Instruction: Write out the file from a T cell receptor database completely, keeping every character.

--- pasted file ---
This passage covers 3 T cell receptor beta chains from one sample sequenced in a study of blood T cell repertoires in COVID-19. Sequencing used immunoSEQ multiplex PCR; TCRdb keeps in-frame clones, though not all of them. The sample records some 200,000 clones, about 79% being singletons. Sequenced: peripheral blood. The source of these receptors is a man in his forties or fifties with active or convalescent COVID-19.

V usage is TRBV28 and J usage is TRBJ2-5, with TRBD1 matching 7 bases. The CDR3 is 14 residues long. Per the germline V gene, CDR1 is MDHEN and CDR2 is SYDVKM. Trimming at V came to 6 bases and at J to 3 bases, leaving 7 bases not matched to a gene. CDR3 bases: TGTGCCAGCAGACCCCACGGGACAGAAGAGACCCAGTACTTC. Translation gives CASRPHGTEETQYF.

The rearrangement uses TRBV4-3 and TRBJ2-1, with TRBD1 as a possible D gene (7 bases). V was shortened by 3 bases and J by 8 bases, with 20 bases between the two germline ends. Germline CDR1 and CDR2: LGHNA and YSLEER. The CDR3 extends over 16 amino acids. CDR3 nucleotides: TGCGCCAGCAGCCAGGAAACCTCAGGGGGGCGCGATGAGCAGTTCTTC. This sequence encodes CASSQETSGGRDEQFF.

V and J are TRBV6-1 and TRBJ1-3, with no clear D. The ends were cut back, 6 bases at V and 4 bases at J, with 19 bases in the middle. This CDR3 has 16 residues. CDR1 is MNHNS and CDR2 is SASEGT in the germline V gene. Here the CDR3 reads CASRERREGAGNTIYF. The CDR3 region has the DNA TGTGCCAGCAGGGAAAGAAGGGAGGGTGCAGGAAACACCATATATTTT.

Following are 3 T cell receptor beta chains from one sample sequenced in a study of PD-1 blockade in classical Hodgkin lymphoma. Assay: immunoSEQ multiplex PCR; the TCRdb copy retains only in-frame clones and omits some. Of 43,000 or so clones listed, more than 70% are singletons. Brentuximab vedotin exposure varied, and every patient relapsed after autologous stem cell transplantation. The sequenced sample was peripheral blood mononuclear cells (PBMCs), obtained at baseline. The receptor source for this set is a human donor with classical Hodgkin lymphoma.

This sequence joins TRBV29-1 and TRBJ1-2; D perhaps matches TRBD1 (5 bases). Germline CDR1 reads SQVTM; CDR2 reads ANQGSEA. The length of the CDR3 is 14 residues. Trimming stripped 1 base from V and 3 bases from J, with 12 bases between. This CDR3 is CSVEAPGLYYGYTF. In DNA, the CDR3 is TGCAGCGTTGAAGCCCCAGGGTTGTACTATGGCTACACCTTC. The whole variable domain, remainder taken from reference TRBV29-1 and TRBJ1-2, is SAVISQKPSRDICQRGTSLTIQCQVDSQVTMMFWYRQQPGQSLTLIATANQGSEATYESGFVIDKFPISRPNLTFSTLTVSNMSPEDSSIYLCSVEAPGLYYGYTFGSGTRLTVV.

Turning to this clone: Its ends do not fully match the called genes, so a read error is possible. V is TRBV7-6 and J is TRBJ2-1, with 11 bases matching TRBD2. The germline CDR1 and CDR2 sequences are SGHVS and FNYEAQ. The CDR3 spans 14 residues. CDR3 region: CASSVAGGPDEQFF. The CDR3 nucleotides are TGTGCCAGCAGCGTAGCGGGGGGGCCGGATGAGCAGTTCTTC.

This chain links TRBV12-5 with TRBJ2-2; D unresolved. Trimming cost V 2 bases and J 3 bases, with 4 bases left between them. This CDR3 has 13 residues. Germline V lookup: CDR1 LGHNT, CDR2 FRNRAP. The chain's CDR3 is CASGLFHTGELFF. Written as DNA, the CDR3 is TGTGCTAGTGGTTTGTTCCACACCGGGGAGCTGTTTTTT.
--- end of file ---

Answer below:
This passage covers 3 T cell receptor beta chains from one sample sequenced in a study of blood T cell repertoires in COVID-19. Sequencing used immunoSEQ multiplex PCR; TCRdb keeps in-frame clones, though not all of them. The sample records some 200,000 clones, about 79% being singletons. Sequenced: peripheral blood. The source of these receptors is a man in his forties or fifties with active or convalescent COVID-19.

V usage is TRBV28 and J usage is TRBJ2-5, with TRBD1 matching 7 bases. The CDR3 is 14 residues long. Per the germline V gene, CDR1 is MDHEN and CDR2 is SYDVKM. Trimming at V came to 6 bases and at J to 3 bases, leaving 7 bases not matched to a gene. CDR3 bases: TGTGCCAGCAGACCCCACGGGACAGAAGAGACCCAGTACTTC. Translation gives CASRPHGTEETQYF.

The rearrangement uses TRBV4-3 and TRBJ2-1, with TRBD1 as a possible D gene (7 bases). V was shortened by 3 bases and J by 8 bases, with 20 bases between the two germline ends. Germline CDR1 and CDR2: LGHNA and YSLEER. The CDR3 extends over 16 amino acids. CDR3 nucleotides: TGCGCCAGCAGCCAGGAAACCTCAGGGGGGCGCGATGAGCAGTTCTTC. This sequence encodes CASSQETSGGRDEQFF.

V and J are TRBV6-1 and TRBJ1-3, with no clear D. The ends were cut back, 6 bases at V and 4 bases at J, with 19 bases in the middle. This CDR3 has 16 residues. CDR1 is MNHNS and CDR2 is SASEGT in the germline V gene. Here the CDR3 reads CASRERREGAGNTIYF. The CDR3 region has the DNA TGTGCCAGCAGGGAAAGAAGGGAGGGTGCAGGAAACACCATATATTTT.

Following are 3 T cell receptor beta chains from one sample sequenced in a study of PD-1 blockade in classical Hodgkin lymphoma. Assay: immunoSEQ multiplex PCR; the TCRdb copy retains only in-frame clones and omits some. Of 43,000 or so clones listed, more than 70% are singletons. Brentuximab vedotin exposure varied, and every patient relapsed after autologous stem cell transplantation. The sequenced sample was peripheral blood mononuclear cells (PBMCs), obtained at baseline. The receptor source for this set is a human donor with classical Hodgkin lymphoma.

This sequence joins TRBV29-1 and TRBJ1-2; D perhaps matches TRBD1 (5 bases). Germline CDR1 reads SQVTM; CDR2 reads ANQGSEA. The length of the CDR3 is 14 residues. Trimming stripped 1 base from V and 3 bases from J, with 12 bases between. This CDR3 is CSVEAPGLYYGYTF. In DNA, the CDR3 is TGCAGCGTTGAAGCCCCAGGGTTGTACTATGGCTACACCTTC. The whole variable domain, remainder taken from reference TRBV29-1 and TRBJ1-2, is SAVISQKPSRDICQRGTSLTIQCQVDSQVTMMFWYRQQPGQSLTLIATANQGSEATYESGFVIDKFPISRPNLTFSTLTVSNMSPEDSSIYLCSVEAPGLYYGYTFGSGTRLTVV.

Turning to this clone: Its ends do not fully match the called genes, so a read error is possible. V is TRBV7-6 and J is TRBJ2-1, with 11 bases matching TRBD2. The germline CDR1 and CDR2 sequences are SGHVS and FNYEAQ. The CDR3 spans 14 residues. CDR3 region: CASSVAGGPDEQFF. The CDR3 nucleotides are TGTGCCAGCAGCGTAGCGGGGGGGCCGGATGAGCAGTTCTTC.

This chain links TRBV12-5 with TRBJ2-2; D unresolved. Trimming cost V 2 bases and J 3 bases, with 4 bases left between them. This CDR3 has 13 residues. Germline V lookup: CDR1 LGHNT, CDR2 FRNRAP. The chain's CDR3 is CASGLFHTGELFF. Written as DNA, the CDR3 is TGTGCTAGTGGTTTGTTCCACACCGGGGAGCTGTTTTTT.